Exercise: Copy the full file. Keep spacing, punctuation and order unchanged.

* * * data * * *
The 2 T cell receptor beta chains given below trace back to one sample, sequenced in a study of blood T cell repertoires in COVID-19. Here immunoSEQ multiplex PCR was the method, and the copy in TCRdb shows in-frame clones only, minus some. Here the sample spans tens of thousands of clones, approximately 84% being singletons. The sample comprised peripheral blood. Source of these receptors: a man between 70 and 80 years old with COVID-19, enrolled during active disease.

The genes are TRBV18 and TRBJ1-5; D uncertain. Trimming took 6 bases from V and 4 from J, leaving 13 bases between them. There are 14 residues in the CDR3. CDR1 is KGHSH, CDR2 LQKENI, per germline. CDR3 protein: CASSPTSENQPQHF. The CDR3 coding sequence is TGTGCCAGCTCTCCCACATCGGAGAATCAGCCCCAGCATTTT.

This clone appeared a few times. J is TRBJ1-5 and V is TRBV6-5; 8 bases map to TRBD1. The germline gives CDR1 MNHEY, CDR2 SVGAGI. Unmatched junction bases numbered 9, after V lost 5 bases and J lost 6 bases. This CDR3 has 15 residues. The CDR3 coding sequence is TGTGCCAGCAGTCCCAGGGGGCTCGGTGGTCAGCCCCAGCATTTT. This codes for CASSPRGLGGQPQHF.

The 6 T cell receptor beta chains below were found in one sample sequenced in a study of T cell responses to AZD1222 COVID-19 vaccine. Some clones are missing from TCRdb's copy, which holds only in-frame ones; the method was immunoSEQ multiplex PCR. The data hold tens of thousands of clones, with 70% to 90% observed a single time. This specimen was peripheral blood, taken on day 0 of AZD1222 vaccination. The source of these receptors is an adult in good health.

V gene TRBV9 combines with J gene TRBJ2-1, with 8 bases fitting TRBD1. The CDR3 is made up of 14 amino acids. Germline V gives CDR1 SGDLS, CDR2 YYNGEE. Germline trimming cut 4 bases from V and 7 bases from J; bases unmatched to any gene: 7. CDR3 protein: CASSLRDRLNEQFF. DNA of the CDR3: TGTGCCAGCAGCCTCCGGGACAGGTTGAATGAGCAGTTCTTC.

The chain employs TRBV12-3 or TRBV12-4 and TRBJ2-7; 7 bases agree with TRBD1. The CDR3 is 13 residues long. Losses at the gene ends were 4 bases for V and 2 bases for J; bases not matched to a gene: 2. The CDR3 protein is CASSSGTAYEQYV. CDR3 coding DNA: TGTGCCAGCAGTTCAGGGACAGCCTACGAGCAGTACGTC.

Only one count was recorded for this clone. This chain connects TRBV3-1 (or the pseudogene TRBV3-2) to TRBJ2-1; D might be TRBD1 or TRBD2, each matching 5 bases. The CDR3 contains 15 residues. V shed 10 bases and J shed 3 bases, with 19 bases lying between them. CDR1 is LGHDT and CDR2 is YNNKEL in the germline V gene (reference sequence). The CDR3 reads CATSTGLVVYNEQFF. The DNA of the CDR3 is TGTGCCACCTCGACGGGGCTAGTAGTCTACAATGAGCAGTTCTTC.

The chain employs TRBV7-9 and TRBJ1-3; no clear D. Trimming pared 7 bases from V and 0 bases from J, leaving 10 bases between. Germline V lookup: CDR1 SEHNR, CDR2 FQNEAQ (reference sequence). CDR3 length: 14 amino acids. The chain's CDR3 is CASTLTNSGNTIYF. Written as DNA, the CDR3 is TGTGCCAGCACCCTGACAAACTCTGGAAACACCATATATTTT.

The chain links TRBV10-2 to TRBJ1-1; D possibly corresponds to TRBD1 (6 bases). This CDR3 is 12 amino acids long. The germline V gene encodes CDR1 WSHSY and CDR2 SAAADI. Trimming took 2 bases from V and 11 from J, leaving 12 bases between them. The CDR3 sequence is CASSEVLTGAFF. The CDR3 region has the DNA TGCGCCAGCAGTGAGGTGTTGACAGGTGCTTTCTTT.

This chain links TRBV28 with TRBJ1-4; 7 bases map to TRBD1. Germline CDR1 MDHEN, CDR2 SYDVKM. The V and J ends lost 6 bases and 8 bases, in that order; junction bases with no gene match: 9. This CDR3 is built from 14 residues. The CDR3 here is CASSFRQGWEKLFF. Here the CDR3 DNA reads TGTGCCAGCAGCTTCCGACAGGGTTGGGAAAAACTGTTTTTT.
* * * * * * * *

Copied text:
The 2 T cell receptor beta chains given below trace back to one sample, sequenced in a study of blood T cell repertoires in COVID-19. Here immunoSEQ multiplex PCR was the method, and the copy in TCRdb shows in-frame clones only, minus some. Here the sample spans tens of thousands of clones, approximately 84% being singletons. The sample comprised peripheral blood. Source of these receptors: a man between 70 and 80 years old with COVID-19, enrolled during active disease.

The genes are TRBV18 and TRBJ1-5; D uncertain. Trimming took 6 bases from V and 4 from J, leaving 13 bases between them. There are 14 residues in the CDR3. CDR1 is KGHSH, CDR2 LQKENI, per germline. CDR3 protein: CASSPTSENQPQHF. The CDR3 coding sequence is TGTGCCAGCTCTCCCACATCGGAGAATCAGCCCCAGCATTTT.

This clone appeared a few times. J is TRBJ1-5 and V is TRBV6-5; 8 bases map to TRBD1. The germline gives CDR1 MNHEY, CDR2 SVGAGI. Unmatched junction bases numbered 9, after V lost 5 bases and J lost 6 bases. This CDR3 has 15 residues. The CDR3 coding sequence is TGTGCCAGCAGTCCCAGGGGGCTCGGTGGTCAGCCCCAGCATTTT. This codes for CASSPRGLGGQPQHF.

The 6 T cell receptor beta chains below were found in one sample sequenced in a study of T cell responses to AZD1222 COVID-19 vaccine. Some clones are missing from TCRdb's copy, which holds only in-frame ones; the method was immunoSEQ multiplex PCR. The data hold tens of thousands of clones, with 70% to 90% observed a single time. This specimen was peripheral blood, taken on day 0 of AZD1222 vaccination. The source of these receptors is an adult in good health.

V gene TRBV9 combines with J gene TRBJ2-1, with 8 bases fitting TRBD1. The CDR3 is made up of 14 amino acids. Germline V gives CDR1 SGDLS, CDR2 YYNGEE. Germline trimming cut 4 bases from V and 7 bases from J; bases unmatched to any gene: 7. CDR3 protein: CASSLRDRLNEQFF. DNA of the CDR3: TGTGCCAGCAGCCTCCGGGACAGGTTGAATGAGCAGTTCTTC.

The chain employs TRBV12-3 or TRBV12-4 and TRBJ2-7; 7 bases agree with TRBD1. The CDR3 is 13 residues long. Losses at the gene ends were 4 bases for V and 2 bases for J; bases not matched to a gene: 2. The CDR3 protein is CASSSGTAYEQYV. CDR3 coding DNA: TGTGCCAGCAGTTCAGGGACAGCCTACGAGCAGTACGTC.

Only one count was recorded for this clone. This chain connects TRBV3-1 (or the pseudogene TRBV3-2) to TRBJ2-1; D might be TRBD1 or TRBD2, each matching 5 bases. The CDR3 contains 15 residues. V shed 10 bases and J shed 3 bases, with 19 bases lying between them. CDR1 is LGHDT and CDR2 is YNNKEL in the germline V gene (reference sequence). The CDR3 reads CATSTGLVVYNEQFF. The DNA of the CDR3 is TGTGCCACCTCGACGGGGCTAGTAGTCTACAATGAGCAGTTCTTC.

The chain employs TRBV7-9 and TRBJ1-3; no clear D. Trimming pared 7 bases from V and 0 bases from J, leaving 10 bases between. Germline V lookup: CDR1 SEHNR, CDR2 FQNEAQ (reference sequence). CDR3 length: 14 amino acids. The chain's CDR3 is CASTLTNSGNTIYF. Written as DNA, the CDR3 is TGTGCCAGCACCCTGACAAACTCTGGAAACACCATATATTTT.

The chain links TRBV10-2 to TRBJ1-1; D possibly corresponds to TRBD1 (6 bases). This CDR3 is 12 amino acids long. The germline V gene encodes CDR1 WSHSY and CDR2 SAAADI. Trimming took 2 bases from V and 11 from J, leaving 12 bases between them. The CDR3 sequence is CASSEVLTGAFF. The CDR3 region has the DNA TGCGCCAGCAGTGAGGTGTTGACAGGTGCTTTCTTT.

This chain links TRBV28 with TRBJ1-4; 7 bases map to TRBD1. Germline CDR1 MDHEN, CDR2 SYDVKM. The V and J ends lost 6 bases and 8 bases, in that order; junction bases with no gene match: 9. This CDR3 is built from 14 residues. The CDR3 here is CASSFRQGWEKLFF. Here the CDR3 DNA reads TGTGCCAGCAGCTTCCGACAGGGTTGGGAAAAACTGTTTTTT.